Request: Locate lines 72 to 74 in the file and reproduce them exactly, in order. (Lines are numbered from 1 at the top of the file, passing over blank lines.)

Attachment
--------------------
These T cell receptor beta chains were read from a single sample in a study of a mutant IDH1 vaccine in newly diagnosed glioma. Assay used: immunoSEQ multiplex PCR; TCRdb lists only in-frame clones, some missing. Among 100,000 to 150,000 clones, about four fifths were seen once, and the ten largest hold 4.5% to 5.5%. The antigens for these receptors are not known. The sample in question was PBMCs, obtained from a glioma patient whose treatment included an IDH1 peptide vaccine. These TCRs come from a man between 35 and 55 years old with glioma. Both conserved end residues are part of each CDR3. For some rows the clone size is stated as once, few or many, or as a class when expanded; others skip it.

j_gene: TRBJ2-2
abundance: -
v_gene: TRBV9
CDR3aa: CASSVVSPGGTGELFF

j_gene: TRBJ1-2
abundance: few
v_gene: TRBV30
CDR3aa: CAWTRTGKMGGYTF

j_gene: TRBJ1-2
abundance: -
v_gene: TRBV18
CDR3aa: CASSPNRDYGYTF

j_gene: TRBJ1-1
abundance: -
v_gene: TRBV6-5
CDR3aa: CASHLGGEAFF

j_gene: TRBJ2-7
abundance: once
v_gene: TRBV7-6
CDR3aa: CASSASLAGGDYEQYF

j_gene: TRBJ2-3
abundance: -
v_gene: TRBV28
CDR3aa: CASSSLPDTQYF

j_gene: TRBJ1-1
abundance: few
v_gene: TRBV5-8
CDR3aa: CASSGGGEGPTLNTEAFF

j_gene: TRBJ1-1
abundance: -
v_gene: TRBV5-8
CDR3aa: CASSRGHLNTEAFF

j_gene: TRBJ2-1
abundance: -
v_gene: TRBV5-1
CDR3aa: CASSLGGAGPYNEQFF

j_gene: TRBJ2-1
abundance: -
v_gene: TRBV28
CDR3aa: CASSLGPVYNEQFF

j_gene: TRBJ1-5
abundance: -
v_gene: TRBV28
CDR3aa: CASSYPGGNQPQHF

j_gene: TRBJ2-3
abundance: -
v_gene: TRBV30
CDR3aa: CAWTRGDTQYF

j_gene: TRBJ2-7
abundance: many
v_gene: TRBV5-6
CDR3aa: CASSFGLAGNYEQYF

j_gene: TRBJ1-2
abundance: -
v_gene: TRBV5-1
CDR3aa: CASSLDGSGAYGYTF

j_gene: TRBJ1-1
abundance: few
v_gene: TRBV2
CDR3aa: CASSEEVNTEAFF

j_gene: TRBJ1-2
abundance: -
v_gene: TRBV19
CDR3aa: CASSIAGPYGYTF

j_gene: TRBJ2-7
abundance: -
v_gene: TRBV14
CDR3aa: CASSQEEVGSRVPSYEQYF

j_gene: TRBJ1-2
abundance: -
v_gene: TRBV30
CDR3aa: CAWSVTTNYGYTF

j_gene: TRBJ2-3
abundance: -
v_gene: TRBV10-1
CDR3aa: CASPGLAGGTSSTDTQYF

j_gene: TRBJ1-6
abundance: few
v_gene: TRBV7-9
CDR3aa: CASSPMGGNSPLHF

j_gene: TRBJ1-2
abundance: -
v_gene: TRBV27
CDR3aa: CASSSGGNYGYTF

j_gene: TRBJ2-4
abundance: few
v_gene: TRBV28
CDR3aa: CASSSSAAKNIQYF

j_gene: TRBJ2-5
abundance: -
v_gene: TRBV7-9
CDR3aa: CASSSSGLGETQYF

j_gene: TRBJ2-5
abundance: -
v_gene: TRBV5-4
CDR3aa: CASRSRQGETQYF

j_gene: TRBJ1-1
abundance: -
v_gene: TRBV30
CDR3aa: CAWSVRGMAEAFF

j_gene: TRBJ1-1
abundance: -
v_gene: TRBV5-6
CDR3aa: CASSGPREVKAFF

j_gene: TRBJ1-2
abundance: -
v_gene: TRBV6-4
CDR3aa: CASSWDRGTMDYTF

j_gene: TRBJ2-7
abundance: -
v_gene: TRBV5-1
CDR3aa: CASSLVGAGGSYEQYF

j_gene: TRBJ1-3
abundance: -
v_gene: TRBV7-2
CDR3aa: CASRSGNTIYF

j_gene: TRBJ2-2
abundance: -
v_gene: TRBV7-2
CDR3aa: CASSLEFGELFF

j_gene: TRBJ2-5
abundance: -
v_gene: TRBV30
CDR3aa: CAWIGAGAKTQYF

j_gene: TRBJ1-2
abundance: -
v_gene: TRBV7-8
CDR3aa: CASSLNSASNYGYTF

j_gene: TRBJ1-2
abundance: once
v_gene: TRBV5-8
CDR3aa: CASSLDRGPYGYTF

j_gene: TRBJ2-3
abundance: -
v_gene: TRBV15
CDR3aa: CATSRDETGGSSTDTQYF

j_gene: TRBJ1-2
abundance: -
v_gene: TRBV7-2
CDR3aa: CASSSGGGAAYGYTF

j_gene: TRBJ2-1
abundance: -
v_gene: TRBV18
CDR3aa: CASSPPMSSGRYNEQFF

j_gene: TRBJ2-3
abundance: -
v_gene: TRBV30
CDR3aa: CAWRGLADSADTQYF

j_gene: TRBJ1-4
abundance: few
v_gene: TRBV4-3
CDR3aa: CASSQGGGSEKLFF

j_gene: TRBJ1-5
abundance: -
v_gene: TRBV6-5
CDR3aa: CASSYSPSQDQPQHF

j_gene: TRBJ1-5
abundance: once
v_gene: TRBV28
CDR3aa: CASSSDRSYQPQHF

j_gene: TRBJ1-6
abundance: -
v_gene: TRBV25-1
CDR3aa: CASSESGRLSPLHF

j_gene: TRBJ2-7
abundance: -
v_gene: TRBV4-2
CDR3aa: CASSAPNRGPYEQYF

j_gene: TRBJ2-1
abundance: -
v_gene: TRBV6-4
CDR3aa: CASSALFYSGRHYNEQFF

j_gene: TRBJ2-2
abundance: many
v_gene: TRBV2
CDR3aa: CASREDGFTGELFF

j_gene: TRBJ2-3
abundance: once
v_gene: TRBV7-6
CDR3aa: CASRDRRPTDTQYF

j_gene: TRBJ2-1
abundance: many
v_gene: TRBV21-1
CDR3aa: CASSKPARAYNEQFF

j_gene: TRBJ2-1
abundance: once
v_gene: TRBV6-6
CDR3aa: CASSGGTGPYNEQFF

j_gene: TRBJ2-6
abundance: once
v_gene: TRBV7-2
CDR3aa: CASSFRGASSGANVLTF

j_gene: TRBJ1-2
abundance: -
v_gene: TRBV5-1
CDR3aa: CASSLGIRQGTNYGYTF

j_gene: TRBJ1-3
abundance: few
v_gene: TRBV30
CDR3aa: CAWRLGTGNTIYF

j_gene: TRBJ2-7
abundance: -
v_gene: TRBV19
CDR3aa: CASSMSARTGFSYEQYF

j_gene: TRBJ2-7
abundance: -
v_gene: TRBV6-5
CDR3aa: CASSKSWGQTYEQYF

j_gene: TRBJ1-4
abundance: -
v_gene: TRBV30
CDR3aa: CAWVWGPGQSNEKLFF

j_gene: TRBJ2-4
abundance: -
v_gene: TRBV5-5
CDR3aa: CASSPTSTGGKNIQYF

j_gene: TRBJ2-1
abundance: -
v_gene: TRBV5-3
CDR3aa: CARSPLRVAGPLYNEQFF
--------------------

v_gene: TRBV30
CDR3aa: CAWSVTTNYGYTF

j_gene: TRBJ2-3